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Donald Trump Is Being Mentioned Twice As Often as Obama Was in Financial Filings

February 2, 2017, 5:38 PM UTC
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It’s not just the media that can’t stop talking about President Donald Trump.

Publicly-traded companies have referred to Trump and his policies roughly twice as often in earnings calls and securities filings over the past 15 months, as they did Barack Obama during the same period of the 2008 election cycle. Granted, Obama’s election cycle also coincided with the financial crisis.

That’s according to Thursday data from Sentieo, a startup founded by former Citadel analyst Alap Shah, which examined Securities and Exchange Commission filings, company press releases, presentations, and research reports of publicly-traded companies from between Nov. 2015 to Jan. 15, 2017.

The report found that out of 35,000 companies in world, 22% referred to Trump at least once over the past 15 months, and 8%, or 2,800 of those firms, mentioned Trump at least 10 times.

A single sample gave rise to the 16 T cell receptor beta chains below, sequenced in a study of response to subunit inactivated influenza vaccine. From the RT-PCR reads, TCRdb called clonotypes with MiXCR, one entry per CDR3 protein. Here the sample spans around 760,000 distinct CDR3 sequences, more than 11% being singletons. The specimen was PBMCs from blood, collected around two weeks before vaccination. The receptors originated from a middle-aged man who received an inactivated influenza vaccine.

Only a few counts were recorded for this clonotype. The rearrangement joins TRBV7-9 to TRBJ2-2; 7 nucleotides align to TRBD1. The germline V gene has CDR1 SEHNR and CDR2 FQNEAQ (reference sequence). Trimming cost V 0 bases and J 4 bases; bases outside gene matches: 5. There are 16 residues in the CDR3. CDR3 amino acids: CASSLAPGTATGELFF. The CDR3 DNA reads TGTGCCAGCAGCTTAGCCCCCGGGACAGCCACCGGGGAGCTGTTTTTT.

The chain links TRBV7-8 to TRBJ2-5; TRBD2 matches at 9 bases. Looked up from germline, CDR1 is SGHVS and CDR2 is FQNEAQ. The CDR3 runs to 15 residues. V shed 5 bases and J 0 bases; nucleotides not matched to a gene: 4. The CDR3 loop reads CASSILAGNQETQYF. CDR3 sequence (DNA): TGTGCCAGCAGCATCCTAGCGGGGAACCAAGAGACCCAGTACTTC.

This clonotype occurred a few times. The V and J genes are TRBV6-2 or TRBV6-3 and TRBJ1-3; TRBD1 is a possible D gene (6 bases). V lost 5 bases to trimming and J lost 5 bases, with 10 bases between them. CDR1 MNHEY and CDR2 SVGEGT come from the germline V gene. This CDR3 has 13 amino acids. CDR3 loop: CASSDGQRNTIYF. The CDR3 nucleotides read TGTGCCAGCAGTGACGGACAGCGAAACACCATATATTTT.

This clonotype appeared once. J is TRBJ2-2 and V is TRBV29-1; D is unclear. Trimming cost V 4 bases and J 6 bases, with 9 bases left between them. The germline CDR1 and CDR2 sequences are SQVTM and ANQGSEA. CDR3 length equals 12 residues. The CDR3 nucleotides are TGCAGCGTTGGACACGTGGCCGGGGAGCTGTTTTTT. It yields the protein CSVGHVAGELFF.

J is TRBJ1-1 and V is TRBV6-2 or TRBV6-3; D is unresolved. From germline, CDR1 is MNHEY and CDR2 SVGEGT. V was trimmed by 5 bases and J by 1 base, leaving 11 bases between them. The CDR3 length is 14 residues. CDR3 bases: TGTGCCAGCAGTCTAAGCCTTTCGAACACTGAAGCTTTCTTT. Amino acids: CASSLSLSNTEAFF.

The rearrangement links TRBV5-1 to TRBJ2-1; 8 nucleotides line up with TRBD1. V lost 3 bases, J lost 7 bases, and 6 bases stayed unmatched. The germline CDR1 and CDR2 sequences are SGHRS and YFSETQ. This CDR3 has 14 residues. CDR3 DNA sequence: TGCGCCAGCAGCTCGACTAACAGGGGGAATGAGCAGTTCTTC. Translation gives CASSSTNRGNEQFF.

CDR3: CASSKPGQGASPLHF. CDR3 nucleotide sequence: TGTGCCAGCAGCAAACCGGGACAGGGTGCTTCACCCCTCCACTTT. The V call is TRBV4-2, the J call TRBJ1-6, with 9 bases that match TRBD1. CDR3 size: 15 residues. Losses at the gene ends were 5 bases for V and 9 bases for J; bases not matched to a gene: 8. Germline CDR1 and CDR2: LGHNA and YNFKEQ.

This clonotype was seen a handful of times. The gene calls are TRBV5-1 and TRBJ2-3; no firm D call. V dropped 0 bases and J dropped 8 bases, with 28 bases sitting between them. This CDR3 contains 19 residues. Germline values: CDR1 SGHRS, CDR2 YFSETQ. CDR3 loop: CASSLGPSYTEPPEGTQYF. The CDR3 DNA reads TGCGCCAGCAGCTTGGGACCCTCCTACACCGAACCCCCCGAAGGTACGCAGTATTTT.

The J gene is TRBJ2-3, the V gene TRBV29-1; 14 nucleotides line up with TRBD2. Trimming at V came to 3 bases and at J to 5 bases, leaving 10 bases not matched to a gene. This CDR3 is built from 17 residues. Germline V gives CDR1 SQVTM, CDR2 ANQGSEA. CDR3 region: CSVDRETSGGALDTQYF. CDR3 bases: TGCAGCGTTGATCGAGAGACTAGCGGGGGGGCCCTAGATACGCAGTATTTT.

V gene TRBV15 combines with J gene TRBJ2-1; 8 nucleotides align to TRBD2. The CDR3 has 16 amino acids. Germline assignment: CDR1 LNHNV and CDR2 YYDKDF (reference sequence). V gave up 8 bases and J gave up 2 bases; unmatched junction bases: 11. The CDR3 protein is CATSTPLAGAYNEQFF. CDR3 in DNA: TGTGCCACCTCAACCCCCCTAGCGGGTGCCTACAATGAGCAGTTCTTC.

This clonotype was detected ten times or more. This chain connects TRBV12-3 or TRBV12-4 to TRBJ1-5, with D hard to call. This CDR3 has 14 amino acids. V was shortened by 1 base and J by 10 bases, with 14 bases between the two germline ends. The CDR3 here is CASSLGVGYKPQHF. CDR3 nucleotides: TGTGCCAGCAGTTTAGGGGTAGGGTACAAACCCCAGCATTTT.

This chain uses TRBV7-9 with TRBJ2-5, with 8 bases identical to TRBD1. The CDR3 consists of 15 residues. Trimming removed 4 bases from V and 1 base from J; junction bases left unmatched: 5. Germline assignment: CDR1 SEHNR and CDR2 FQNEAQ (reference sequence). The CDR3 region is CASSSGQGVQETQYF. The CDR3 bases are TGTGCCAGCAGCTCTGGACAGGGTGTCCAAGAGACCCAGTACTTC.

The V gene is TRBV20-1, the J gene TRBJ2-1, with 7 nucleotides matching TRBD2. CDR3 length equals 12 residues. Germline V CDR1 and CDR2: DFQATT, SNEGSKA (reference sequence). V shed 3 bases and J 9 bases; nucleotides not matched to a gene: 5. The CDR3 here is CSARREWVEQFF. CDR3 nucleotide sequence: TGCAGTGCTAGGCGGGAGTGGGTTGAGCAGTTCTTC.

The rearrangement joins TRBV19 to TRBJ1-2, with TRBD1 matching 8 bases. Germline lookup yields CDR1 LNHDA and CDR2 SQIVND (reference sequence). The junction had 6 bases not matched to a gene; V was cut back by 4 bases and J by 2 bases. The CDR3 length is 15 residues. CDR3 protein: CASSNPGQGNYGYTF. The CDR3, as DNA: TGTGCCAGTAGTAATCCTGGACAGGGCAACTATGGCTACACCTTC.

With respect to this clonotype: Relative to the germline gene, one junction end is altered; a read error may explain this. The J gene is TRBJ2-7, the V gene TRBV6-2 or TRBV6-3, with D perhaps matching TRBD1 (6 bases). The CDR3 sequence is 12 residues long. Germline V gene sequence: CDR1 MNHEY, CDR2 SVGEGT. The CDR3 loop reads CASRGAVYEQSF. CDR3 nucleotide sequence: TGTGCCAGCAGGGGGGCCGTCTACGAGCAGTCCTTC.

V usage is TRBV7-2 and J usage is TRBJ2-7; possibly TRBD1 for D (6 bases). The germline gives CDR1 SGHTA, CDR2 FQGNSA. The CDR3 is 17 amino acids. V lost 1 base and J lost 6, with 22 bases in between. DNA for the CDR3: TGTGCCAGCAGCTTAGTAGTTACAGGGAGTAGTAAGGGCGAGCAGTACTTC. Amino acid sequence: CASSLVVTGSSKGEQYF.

The Wall Street Journal reported that Trump had been mentioned in about half of all corporate earnings calls with analysts.

When it came to the President’s policy stance, companies discussed Trump’s $11 trillion fiscal stimulus the most, as well as his plan to lower the corporate tax rate. Curiously, since the election, most of Trump’s most talked about ideas in the media at least, the Wall with Mexico and the registration of Muslim aliens, have largely disappeared as topics mentioned by companies.

“We therefore suspect that references to those will make a comeback soon, especially as a myriad of corporations and industry leaders have now officially joined the public protests in voicing their frustration against the new, hardened alien vetting program,” the report stated.

Based on more recent FactSet data covering the S&P 500 companies that had reported fourth quarter earnings by Jan. 20 (just 42 companies), roughly 64% mentioned or alluded to Trump or his policies.

During those earnings, companies have been both worried and excited about the candidate, with companies such as Goldman Sachs saying that they could benefit from the lower corporate tax rate.

Most though, are still uncertain about the future of Trump’s policies.

“It’s hard to speculate as to the form it will take, given its very early,” a Delta Air Lines representative said at their Jan. 12 earnings call.